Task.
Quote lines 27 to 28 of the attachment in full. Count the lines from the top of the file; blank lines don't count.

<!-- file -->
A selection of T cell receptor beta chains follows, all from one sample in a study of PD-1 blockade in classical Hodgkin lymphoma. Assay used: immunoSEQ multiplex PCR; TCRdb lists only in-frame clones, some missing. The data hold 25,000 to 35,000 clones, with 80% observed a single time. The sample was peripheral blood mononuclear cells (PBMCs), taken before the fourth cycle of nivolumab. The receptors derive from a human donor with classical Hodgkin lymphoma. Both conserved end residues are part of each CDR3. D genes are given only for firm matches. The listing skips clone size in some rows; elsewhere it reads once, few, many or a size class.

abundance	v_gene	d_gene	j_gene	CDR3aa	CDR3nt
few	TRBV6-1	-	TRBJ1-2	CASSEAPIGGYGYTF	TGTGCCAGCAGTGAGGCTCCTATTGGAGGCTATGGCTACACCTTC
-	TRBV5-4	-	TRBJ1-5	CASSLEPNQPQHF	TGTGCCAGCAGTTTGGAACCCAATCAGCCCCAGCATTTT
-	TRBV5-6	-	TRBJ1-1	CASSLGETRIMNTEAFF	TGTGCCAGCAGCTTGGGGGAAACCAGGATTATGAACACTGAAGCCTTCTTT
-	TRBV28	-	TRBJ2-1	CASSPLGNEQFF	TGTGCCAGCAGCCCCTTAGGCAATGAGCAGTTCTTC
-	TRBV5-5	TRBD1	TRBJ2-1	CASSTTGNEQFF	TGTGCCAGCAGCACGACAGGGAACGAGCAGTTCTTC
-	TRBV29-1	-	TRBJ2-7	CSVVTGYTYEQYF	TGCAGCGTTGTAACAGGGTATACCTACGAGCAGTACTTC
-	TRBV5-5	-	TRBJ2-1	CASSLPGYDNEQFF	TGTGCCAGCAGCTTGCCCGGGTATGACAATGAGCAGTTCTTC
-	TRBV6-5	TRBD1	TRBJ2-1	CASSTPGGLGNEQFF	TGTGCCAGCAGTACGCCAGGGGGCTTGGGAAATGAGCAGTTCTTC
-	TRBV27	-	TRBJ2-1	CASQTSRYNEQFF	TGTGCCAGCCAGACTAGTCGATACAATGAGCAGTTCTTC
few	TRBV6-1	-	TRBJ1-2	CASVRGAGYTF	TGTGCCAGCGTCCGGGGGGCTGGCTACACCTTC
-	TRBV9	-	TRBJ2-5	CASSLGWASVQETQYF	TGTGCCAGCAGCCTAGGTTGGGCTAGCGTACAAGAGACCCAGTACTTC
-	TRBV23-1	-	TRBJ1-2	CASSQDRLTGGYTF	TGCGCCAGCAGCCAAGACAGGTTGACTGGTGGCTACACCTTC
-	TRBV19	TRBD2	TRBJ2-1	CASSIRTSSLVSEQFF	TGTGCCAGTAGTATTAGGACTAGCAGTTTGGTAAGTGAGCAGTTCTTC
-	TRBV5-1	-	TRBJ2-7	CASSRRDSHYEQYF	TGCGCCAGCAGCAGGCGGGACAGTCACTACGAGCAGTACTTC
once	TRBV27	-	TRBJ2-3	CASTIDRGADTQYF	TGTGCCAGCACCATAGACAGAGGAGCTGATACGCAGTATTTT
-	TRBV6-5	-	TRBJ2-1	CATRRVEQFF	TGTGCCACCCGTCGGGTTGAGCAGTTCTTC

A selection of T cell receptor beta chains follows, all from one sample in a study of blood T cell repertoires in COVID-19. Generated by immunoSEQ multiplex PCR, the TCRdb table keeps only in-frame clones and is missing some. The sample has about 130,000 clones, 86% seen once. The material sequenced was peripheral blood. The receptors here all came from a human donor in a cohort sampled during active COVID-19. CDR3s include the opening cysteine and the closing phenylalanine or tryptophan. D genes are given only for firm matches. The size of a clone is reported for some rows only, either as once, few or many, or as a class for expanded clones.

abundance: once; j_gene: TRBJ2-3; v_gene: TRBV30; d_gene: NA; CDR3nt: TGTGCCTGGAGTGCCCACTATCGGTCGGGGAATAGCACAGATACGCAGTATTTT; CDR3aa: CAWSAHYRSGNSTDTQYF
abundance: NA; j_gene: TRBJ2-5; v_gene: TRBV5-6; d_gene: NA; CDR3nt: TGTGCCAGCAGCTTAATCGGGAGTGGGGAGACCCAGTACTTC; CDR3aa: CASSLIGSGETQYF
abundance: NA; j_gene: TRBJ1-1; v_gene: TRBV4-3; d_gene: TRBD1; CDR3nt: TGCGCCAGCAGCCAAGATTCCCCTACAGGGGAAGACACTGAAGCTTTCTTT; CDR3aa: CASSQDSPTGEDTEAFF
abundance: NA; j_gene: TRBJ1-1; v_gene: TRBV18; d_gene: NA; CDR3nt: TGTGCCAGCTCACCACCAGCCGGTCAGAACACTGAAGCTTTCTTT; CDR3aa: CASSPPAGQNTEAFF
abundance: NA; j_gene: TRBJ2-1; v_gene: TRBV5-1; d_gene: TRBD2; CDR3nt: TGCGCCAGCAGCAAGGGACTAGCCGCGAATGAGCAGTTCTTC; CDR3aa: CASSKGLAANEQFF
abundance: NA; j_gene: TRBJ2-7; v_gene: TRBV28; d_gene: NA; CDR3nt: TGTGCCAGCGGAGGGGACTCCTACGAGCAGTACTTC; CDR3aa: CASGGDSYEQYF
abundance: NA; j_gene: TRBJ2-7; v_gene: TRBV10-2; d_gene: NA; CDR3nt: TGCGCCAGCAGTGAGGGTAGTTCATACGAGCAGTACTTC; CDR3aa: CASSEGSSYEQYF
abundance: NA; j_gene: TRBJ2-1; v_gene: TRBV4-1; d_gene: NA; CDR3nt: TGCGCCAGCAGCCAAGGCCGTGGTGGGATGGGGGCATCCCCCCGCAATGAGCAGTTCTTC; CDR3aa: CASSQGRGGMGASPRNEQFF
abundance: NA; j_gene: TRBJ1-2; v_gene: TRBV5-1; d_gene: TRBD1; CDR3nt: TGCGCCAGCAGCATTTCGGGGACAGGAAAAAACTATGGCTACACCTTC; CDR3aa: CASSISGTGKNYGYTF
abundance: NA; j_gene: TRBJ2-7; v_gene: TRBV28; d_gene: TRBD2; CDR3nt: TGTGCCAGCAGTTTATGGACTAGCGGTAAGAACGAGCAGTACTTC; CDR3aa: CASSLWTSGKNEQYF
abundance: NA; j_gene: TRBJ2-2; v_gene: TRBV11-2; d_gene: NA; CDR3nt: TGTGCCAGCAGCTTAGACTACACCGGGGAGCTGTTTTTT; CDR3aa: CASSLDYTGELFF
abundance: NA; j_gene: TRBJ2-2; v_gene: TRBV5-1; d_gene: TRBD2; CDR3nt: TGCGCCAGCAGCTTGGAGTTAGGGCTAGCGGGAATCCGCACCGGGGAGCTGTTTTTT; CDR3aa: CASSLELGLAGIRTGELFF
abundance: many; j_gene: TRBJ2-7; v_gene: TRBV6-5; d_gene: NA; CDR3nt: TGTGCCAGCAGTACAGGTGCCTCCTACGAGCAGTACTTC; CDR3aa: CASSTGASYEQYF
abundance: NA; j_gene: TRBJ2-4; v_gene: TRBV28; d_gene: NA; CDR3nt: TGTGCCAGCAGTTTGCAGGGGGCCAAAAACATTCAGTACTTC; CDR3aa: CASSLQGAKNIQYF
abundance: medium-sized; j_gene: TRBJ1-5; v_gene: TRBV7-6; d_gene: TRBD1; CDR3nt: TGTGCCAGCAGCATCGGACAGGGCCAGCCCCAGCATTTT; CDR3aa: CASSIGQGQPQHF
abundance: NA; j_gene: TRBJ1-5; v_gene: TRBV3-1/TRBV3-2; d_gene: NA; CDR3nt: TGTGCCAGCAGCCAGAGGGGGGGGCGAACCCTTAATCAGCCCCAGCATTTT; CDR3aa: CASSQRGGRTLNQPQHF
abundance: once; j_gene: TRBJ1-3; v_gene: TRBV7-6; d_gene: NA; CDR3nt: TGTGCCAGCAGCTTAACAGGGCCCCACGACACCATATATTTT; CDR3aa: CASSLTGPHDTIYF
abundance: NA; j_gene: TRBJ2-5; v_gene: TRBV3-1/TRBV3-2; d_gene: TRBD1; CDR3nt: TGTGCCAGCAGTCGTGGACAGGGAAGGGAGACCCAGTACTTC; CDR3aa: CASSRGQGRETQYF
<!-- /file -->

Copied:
abundance: NA; j_gene: TRBJ2-1; v_gene: TRBV4-1; d_gene: NA; CDR3nt: TGCGCCAGCAGCCAAGGCCGTGGTGGGATGGGGGCATCCCCCCGCAATGAGCAGTTCTTC; CDR3aa: CASSQGRGGMGASPRNEQFF
abundance: NA; j_gene: TRBJ1-2; v_gene: TRBV5-1; d_gene: TRBD1; CDR3nt: TGCGCCAGCAGCATTTCGGGGACAGGAAAAAACTATGGCTACACCTTC; CDR3aa: CASSISGTGKNYGYTF